AC: I worked for a series of companies that created and maintained rooftop and brownstone gardens in Manhattan. I worked at the General Theological Seminary garden in Chelsea, which has the oldest lawn in the city. I took care of fantastical topiaries, like Edward Scissor-hands. But I also worked on my own as a freelance designer and gardener. However, I kept that aspect of my life very separate from the rest. When I spoke with artists about art, I did not say much about being a gardener. I feared not being taken seriously as an artist, a historian, a writer, or even a gardener if I were “split” in those ways. But I could not give up any of those practices.

EP: So, what was your catalyst?

AC: Honestly, I was tired of working for people who hardly spent any time in their gardens. It was not fulfilling to know that so few were enjoying them. Sometimes the building’s doormen ate lunch there, or a cleaning lady took a cell-phone call in the garden. Mostly they were backdrops, windows in Architectural Digest picture homes. It depressed me. Increasingly, I also hungered for a community of creative people who supported art in society, revolutionizing the meaning and purpose of art. So I decided to pursue graduate work in art history and studio art with the hope that they would naturally inform each other. I sought connections. It was not a career move, but a leap of faith toward deeper understanding.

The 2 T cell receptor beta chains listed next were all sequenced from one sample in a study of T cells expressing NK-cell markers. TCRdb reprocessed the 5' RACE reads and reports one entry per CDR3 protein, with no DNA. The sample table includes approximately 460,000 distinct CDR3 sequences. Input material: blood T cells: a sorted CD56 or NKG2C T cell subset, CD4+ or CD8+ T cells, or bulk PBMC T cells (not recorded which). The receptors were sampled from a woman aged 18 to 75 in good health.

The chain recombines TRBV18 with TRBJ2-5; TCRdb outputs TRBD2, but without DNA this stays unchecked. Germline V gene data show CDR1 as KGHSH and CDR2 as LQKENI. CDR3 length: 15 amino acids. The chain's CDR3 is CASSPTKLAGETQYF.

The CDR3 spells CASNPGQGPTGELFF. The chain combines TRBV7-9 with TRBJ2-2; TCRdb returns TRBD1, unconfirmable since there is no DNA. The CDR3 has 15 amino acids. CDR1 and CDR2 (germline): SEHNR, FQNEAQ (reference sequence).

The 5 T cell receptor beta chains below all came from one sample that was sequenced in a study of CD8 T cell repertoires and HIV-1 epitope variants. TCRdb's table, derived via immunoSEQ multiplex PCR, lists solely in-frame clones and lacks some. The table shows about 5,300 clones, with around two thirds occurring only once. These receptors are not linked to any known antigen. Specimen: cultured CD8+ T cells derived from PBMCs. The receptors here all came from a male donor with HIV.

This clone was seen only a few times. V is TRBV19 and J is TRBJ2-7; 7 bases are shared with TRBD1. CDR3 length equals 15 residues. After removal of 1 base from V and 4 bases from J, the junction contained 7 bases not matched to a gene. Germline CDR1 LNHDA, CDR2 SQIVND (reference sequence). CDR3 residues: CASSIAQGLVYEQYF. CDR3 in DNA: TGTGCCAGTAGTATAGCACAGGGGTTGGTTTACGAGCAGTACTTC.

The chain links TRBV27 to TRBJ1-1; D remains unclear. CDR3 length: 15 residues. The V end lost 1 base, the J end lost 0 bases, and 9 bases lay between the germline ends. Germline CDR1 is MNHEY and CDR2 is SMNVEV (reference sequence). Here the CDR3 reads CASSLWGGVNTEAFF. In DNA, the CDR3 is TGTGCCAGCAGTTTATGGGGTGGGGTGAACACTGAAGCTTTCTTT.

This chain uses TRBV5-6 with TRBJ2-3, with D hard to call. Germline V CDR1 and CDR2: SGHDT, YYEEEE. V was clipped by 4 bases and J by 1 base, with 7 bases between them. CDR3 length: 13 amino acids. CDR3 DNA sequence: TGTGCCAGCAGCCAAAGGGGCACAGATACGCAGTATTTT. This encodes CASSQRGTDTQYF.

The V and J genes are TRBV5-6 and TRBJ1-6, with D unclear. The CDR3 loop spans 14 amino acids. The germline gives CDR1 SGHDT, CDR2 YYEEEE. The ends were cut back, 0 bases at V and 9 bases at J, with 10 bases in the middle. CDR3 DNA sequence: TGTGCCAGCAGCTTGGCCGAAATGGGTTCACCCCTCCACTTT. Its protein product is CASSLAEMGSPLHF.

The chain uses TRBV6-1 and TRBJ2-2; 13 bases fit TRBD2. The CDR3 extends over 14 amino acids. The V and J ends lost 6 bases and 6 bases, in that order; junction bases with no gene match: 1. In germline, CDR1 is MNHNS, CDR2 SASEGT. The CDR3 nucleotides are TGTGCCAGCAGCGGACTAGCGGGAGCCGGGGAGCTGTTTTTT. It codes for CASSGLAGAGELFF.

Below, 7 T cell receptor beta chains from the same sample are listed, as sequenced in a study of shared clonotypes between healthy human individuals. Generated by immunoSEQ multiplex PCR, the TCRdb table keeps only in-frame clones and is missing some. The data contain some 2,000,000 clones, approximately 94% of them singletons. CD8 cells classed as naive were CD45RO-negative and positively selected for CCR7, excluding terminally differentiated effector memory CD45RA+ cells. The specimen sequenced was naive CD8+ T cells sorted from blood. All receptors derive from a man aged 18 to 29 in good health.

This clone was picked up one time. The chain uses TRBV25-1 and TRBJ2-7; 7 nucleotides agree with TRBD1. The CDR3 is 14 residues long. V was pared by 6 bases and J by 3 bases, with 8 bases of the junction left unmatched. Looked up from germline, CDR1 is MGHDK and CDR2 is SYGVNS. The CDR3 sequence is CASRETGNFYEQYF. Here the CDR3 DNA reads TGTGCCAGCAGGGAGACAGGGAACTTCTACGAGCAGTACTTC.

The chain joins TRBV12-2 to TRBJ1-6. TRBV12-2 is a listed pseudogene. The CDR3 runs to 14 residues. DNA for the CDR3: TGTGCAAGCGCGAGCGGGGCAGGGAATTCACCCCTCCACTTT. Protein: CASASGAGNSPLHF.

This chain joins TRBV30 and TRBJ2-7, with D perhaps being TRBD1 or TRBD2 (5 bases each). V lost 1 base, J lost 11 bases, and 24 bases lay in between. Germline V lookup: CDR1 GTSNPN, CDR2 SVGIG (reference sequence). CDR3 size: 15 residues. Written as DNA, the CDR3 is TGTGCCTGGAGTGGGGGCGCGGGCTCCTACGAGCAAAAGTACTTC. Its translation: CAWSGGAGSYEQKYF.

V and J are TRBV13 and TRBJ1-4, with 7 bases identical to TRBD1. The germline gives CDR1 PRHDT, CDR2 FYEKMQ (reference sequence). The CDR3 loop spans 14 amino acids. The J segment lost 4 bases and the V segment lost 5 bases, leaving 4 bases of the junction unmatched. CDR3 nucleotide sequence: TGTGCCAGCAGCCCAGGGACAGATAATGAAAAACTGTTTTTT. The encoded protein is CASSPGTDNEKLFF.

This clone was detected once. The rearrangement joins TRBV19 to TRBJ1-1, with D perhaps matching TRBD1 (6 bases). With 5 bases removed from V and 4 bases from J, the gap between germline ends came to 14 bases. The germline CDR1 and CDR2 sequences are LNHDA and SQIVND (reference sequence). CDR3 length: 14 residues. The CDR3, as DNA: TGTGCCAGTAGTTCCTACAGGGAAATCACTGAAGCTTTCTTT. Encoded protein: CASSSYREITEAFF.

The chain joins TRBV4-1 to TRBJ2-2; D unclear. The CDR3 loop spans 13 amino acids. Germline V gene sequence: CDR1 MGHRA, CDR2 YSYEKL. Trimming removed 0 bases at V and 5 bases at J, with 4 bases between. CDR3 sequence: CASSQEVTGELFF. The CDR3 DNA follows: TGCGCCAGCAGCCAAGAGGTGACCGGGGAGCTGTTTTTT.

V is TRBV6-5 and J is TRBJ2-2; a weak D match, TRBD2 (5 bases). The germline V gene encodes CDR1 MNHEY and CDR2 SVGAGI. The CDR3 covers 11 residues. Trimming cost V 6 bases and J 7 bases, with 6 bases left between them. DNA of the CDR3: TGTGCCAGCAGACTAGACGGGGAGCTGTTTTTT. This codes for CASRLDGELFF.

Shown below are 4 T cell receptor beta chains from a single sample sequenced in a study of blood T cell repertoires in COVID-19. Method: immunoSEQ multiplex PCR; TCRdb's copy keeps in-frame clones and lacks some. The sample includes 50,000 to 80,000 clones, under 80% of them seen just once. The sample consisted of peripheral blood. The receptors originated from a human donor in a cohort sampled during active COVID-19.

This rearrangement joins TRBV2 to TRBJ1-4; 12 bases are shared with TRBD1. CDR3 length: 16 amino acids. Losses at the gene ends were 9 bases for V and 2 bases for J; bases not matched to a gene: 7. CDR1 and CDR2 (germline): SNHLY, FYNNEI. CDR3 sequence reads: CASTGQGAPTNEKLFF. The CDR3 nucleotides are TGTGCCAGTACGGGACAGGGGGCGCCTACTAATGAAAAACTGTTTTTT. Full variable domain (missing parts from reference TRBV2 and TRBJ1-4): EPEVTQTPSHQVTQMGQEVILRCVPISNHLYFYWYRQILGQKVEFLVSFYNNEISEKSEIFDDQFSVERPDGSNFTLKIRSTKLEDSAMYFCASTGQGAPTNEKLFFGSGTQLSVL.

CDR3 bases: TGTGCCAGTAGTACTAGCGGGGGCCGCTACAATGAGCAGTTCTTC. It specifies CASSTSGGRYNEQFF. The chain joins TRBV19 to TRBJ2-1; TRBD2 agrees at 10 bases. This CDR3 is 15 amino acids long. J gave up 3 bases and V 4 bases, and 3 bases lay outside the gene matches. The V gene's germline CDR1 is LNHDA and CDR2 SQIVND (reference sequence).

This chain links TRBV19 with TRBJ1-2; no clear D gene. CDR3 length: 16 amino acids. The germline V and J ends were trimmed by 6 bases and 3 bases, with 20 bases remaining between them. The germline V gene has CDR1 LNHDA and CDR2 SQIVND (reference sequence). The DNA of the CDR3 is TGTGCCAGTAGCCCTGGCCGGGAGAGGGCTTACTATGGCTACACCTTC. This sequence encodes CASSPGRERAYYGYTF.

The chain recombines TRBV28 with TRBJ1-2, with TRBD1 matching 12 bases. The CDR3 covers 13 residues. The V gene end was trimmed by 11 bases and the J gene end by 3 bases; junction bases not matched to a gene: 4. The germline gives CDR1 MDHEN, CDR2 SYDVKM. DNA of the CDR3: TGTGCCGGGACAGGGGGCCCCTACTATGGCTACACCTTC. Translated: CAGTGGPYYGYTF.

EP: I love your artwork, its landscapes and figuration. Your images inhabit a space between painting and drawing, between book illustration and collage. They are dreamy, mixing history and fiction.